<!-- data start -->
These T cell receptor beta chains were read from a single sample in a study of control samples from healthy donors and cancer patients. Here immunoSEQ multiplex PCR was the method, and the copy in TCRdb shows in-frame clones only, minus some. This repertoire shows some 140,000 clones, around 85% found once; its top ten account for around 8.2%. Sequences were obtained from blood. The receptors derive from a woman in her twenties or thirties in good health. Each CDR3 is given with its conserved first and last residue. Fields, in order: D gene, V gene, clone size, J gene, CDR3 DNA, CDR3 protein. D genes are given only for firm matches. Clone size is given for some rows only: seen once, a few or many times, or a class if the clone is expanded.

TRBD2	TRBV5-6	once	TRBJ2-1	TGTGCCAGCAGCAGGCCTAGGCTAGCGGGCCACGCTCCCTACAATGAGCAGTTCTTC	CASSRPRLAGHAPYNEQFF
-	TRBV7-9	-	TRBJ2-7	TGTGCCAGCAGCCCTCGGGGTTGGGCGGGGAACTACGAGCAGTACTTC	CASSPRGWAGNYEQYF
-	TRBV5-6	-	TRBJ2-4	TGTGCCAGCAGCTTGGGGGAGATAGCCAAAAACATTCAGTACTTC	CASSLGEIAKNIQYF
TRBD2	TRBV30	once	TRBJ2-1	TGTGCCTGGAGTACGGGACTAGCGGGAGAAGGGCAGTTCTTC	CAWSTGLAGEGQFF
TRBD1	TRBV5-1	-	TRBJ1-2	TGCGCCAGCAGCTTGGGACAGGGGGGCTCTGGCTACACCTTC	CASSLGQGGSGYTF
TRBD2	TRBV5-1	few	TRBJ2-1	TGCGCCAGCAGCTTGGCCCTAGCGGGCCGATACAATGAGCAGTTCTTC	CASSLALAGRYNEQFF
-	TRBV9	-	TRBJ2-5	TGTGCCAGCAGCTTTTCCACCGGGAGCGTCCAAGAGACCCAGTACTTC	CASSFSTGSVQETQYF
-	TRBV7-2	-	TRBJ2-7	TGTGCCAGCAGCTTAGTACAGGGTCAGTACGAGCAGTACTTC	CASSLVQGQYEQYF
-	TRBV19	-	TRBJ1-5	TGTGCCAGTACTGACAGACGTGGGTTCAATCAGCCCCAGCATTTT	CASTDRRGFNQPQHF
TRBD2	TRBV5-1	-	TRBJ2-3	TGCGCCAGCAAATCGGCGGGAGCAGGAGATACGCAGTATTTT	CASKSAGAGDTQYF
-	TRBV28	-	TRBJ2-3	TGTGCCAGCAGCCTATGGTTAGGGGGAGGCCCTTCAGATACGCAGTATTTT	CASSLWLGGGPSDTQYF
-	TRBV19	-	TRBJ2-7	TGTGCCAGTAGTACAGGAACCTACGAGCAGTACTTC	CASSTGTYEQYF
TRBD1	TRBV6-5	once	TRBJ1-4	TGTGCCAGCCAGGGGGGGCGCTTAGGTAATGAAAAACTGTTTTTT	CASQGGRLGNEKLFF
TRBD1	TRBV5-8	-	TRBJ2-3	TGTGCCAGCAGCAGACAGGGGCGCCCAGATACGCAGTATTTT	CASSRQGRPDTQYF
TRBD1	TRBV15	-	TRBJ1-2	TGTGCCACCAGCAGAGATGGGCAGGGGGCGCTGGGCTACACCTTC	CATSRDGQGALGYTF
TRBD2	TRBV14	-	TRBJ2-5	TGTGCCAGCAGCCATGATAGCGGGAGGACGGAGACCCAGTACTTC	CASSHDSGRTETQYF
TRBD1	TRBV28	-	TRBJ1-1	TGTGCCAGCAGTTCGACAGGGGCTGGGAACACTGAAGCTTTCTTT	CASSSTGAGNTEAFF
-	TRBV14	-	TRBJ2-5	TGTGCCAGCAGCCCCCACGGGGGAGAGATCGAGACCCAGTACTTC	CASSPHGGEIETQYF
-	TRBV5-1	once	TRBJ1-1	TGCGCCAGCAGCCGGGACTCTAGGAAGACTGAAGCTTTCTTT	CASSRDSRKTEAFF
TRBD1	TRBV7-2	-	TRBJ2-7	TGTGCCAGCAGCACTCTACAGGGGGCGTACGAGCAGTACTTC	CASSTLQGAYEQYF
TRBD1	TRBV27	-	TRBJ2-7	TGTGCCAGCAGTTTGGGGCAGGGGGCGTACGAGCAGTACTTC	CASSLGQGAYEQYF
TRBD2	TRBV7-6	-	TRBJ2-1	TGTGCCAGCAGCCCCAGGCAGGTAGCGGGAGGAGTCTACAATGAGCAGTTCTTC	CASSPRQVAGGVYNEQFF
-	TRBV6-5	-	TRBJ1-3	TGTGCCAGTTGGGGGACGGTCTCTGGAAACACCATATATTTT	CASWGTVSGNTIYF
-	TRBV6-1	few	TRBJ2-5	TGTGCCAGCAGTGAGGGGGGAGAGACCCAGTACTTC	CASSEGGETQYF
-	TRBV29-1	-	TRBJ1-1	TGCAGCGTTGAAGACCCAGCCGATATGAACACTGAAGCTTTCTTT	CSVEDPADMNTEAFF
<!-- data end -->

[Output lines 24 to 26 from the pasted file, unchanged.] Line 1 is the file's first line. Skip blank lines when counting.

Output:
-	TRBV6-5	-	TRBJ1-3	TGTGCCAGTTGGGGGACGGTCTCTGGAAACACCATATATTTT	CASWGTVSGNTIYF
-	TRBV6-1	few	TRBJ2-5	TGTGCCAGCAGTGAGGGGGGAGAGACCCAGTACTTC	CASSEGGETQYF
-	TRBV29-1	-	TRBJ1-1	TGCAGCGTTGAAGACCCAGCCGATATGAACACTGAAGCTTTCTTT	CSVEDPADMNTEAFF